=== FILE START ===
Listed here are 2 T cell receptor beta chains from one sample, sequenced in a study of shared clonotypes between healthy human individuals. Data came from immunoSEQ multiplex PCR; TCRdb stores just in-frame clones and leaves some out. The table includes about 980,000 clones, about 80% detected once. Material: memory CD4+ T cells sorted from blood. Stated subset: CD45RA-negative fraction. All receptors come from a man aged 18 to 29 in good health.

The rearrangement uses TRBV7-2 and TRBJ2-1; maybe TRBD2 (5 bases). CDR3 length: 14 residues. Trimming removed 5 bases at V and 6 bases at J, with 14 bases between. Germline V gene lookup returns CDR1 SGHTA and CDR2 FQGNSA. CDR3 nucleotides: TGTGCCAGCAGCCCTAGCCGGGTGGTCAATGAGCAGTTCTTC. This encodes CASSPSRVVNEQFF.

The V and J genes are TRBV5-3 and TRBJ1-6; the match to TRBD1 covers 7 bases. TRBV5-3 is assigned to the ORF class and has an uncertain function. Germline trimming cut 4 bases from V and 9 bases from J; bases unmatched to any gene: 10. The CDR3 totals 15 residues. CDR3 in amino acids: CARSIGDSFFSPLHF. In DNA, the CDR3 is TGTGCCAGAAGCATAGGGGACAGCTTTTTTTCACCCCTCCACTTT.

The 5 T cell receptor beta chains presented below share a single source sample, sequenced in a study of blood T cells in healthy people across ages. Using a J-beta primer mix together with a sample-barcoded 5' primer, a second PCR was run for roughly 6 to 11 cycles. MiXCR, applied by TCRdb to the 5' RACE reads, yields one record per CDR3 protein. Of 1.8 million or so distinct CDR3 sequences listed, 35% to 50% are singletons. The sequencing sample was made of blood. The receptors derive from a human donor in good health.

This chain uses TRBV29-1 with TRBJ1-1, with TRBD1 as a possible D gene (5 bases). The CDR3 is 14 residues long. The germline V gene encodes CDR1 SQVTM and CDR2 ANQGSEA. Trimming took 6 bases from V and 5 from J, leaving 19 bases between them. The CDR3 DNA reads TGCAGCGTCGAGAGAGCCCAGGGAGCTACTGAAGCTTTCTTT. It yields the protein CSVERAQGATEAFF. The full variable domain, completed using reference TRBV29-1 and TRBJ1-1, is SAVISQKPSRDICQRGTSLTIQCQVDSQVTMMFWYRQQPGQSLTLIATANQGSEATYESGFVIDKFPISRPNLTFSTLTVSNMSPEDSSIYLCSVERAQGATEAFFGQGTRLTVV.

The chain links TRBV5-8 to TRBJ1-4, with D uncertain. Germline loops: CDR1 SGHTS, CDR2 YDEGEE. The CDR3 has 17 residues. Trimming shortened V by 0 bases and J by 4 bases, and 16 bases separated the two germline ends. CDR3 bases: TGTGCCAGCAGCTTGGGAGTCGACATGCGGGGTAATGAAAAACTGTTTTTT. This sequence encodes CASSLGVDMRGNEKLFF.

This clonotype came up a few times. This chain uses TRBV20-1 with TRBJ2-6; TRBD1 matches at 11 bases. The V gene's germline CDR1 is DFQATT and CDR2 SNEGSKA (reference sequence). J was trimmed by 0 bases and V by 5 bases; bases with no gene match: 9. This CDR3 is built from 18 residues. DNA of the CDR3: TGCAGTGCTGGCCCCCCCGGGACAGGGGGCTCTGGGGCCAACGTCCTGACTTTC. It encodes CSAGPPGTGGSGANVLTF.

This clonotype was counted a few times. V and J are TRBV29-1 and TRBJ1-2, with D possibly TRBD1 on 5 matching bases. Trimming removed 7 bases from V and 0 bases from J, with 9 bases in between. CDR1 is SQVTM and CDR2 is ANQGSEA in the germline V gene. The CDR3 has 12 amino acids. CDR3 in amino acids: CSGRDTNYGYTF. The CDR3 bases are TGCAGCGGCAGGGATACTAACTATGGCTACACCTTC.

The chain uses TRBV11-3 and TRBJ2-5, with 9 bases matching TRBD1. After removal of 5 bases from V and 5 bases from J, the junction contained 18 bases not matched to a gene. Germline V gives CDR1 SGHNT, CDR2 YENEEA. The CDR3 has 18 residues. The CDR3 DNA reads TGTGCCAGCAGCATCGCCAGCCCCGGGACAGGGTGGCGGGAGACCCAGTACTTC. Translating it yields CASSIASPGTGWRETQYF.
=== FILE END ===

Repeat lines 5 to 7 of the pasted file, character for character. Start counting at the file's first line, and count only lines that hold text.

This chain uses TRBV29-1 with TRBJ1-1, with TRBD1 as a possible D gene (5 bases). The CDR3 is 14 residues long. The germline V gene encodes CDR1 SQVTM and CDR2 ANQGSEA. Trimming took 6 bases from V and 5 from J, leaving 19 bases between them. The CDR3 DNA reads TGCAGCGTCGAGAGAGCCCAGGGAGCTACTGAAGCTTTCTTT. It yields the protein CSVERAQGATEAFF. The full variable domain, completed using reference TRBV29-1 and TRBJ1-1, is SAVISQKPSRDICQRGTSLTIQCQVDSQVTMMFWYRQQPGQSLTLIATANQGSEATYESGFVIDKFPISRPNLTFSTLTVSNMSPEDSSIYLCSVERAQGATEAFFGQGTRLTVV.

The chain links TRBV5-8 to TRBJ1-4, with D uncertain. Germline loops: CDR1 SGHTS, CDR2 YDEGEE. The CDR3 has 17 residues. Trimming shortened V by 0 bases and J by 4 bases, and 16 bases separated the two germline ends. CDR3 bases: TGTGCCAGCAGCTTGGGAGTCGACATGCGGGGTAATGAAAAACTGTTTTTT. This sequence encodes CASSLGVDMRGNEKLFF.

This clonotype came up a few times. This chain uses TRBV20-1 with TRBJ2-6; TRBD1 matches at 11 bases. The V gene's germline CDR1 is DFQATT and CDR2 SNEGSKA (reference sequence). J was trimmed by 0 bases and V by 5 bases; bases with no gene match: 9. This CDR3 is built from 18 residues. DNA of the CDR3: TGCAGTGCTGGCCCCCCCGGGACAGGGGGCTCTGGGGCCAACGTCCTGACTTTC. It encodes CSAGPPGTGGSGANVLTF.